The US Senate confirmed Jeff Sessions as the next attorney general, following a bitter debate in the chamber that saw Republicans formally rebuke Senator Elizabeth Warren for the manner in which she criticised her colleague from Alabama.
Sessions, a four-term US senator, was the first senator to endorse Trump in February 2016, and his conservative, populist views have shaped many of the Administration's early policies, including on immigration.
The vote, 52-47 in favour of confirmation, ran largely down party lines.
Republicans accused Democrats of seeking to undercut Trump by attempting to derail his Cabinet choices. "It's no secret that our Democrat colleagues don't like the new president and are doing what they can to undermine the new administration," said Senator Chuck Grassley, the Judiciary Committee chairman.
He expressed disappointment in colleagues who, he said, suggested Sessions won't be able to put aside his policy preferences and enforce the law. "This is especially troubling after he specifically committed to us during his confirmation hearing that, if he's confirmed, he will follow the law, regardless of whether he supported the statute as a policy matter," Grassley said.
Leading Democrats have argued that Trump's criticisms of the federal courts over his immigration order makes the need for an attorney general who will be willing to disagree with the President even more urgent.
"What we've seen is a president who belittles judges when they don't agree with him," said Senate Minority Leader Chuck Schumer.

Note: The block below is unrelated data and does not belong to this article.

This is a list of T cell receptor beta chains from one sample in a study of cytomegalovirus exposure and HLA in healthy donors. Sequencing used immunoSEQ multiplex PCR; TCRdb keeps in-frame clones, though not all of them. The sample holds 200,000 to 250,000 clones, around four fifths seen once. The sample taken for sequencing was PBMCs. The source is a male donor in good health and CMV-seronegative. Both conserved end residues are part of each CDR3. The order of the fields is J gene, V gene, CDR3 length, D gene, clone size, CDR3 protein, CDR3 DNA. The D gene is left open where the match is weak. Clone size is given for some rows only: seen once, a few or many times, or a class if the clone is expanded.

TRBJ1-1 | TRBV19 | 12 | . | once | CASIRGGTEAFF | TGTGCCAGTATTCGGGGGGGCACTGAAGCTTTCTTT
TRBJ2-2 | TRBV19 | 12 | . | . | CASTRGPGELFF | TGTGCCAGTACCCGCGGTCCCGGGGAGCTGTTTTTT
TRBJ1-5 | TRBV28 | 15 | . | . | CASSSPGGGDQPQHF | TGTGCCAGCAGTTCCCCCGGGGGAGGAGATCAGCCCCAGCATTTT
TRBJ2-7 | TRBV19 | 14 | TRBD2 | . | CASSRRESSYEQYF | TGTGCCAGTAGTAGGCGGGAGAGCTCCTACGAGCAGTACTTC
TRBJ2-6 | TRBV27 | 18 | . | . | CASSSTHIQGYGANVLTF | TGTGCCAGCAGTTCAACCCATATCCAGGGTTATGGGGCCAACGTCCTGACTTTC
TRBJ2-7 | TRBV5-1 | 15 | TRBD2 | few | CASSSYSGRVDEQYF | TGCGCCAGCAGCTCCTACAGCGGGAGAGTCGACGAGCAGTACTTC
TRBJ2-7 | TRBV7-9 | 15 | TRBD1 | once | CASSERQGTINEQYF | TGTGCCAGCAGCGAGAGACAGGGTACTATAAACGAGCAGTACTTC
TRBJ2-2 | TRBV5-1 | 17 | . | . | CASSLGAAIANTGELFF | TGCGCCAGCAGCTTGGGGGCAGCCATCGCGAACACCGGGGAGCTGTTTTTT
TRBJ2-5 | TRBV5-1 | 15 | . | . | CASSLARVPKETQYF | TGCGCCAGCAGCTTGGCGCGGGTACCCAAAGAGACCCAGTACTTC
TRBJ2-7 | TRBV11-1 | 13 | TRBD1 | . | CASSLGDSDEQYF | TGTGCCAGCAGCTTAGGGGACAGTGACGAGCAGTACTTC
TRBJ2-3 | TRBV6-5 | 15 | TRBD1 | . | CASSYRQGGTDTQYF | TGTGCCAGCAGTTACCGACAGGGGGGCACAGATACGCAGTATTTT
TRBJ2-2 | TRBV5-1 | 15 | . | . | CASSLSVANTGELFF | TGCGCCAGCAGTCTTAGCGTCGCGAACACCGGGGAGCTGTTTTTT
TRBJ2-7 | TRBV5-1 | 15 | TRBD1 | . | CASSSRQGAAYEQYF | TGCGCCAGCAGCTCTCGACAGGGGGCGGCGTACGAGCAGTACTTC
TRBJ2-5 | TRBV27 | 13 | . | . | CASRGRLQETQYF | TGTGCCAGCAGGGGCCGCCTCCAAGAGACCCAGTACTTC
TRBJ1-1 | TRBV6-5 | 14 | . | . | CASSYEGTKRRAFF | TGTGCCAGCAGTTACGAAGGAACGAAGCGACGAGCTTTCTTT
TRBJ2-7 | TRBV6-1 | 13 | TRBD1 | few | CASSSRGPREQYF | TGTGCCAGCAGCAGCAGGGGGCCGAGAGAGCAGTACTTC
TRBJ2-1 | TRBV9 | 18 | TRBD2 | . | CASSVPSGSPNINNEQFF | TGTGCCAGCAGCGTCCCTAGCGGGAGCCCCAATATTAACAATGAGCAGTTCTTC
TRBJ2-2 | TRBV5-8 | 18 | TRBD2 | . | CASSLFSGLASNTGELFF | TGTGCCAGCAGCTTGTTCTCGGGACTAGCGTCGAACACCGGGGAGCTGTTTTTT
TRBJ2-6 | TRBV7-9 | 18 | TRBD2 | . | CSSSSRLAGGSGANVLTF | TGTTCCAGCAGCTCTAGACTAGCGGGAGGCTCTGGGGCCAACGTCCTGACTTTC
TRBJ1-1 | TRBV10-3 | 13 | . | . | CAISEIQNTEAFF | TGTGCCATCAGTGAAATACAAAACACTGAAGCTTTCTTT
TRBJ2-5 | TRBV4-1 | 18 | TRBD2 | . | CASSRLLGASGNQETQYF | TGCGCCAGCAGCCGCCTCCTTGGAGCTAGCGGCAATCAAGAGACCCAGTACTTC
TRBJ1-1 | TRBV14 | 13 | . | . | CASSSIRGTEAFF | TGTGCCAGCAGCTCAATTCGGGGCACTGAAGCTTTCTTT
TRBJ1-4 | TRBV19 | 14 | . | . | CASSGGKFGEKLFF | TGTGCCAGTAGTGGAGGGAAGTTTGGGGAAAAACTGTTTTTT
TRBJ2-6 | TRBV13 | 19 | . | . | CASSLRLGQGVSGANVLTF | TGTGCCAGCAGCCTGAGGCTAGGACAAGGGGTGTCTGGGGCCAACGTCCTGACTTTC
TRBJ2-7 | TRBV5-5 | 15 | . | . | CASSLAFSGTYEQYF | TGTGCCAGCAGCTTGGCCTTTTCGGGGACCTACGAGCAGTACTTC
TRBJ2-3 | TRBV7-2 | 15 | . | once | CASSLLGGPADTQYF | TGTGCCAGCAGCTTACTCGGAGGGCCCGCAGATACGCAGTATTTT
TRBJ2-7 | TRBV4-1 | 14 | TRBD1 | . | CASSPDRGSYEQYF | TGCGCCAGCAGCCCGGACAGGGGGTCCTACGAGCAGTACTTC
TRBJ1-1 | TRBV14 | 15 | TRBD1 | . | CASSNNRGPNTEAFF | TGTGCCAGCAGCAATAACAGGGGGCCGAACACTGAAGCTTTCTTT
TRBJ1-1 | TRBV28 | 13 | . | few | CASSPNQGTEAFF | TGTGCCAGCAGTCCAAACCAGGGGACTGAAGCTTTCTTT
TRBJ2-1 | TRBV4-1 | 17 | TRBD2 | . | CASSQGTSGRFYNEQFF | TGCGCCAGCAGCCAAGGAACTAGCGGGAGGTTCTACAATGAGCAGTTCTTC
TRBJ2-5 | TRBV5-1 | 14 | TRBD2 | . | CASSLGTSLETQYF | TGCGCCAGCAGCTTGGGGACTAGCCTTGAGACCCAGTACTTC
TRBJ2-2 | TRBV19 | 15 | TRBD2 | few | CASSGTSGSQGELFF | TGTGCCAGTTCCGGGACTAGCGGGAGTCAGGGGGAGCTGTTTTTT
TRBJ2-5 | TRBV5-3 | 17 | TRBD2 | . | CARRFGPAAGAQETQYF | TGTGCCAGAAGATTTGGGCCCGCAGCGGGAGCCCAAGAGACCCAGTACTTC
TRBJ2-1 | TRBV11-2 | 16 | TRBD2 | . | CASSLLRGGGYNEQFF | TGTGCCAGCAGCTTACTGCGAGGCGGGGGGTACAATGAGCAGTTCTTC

"What we've seen is a president who is willing to shake the roots of the Constitution and a fundamental premise - no religious test - that's embodied in our Constitution within his first few weeks in office," Schumer said.
"We certainly need an attorney general who will stand up to that president . . .. But [Sessions] is not, if you can say one thing about him, he's not independent of Donald Trump."
Sessions, 70, advanced out of the judiciary committee last week after a vote along party lines. The hearing took place after then-acting Attorney General, Sally Yates, an Obama Administration holdover, had ordered the department's lawyers not to defend Trump's immigration order on grounds that she was not convinced it was lawful. Within hours, Trump fired her.
In his confirmation hearing last month, Sessions repeatedly vowed to put the law above his personal views. He said he would abide by the Supreme Court decision underpinning abortion rights and a court ruling legalising same-sex marriage. He said he understood that the waterboarding of terrorism suspects to elicit information is "absolutely improper and illegal" and, though he voted against it, he would uphold a law banning the government's bulk collection of phone records.
He also declared that he would recuse himself from Justice Department probe of Hillary Clinton's email practices or her family's charitable foundation, mindful that his previous comments "could place my objectivity in question".
But he has repeatedly declined to say whether he would recuse himself from any investigation involving Trump associates and possible links to Russia's interference in the presidential election, saying he would seek the recommendations of department ethics officials and "value them significantly" in making a decision.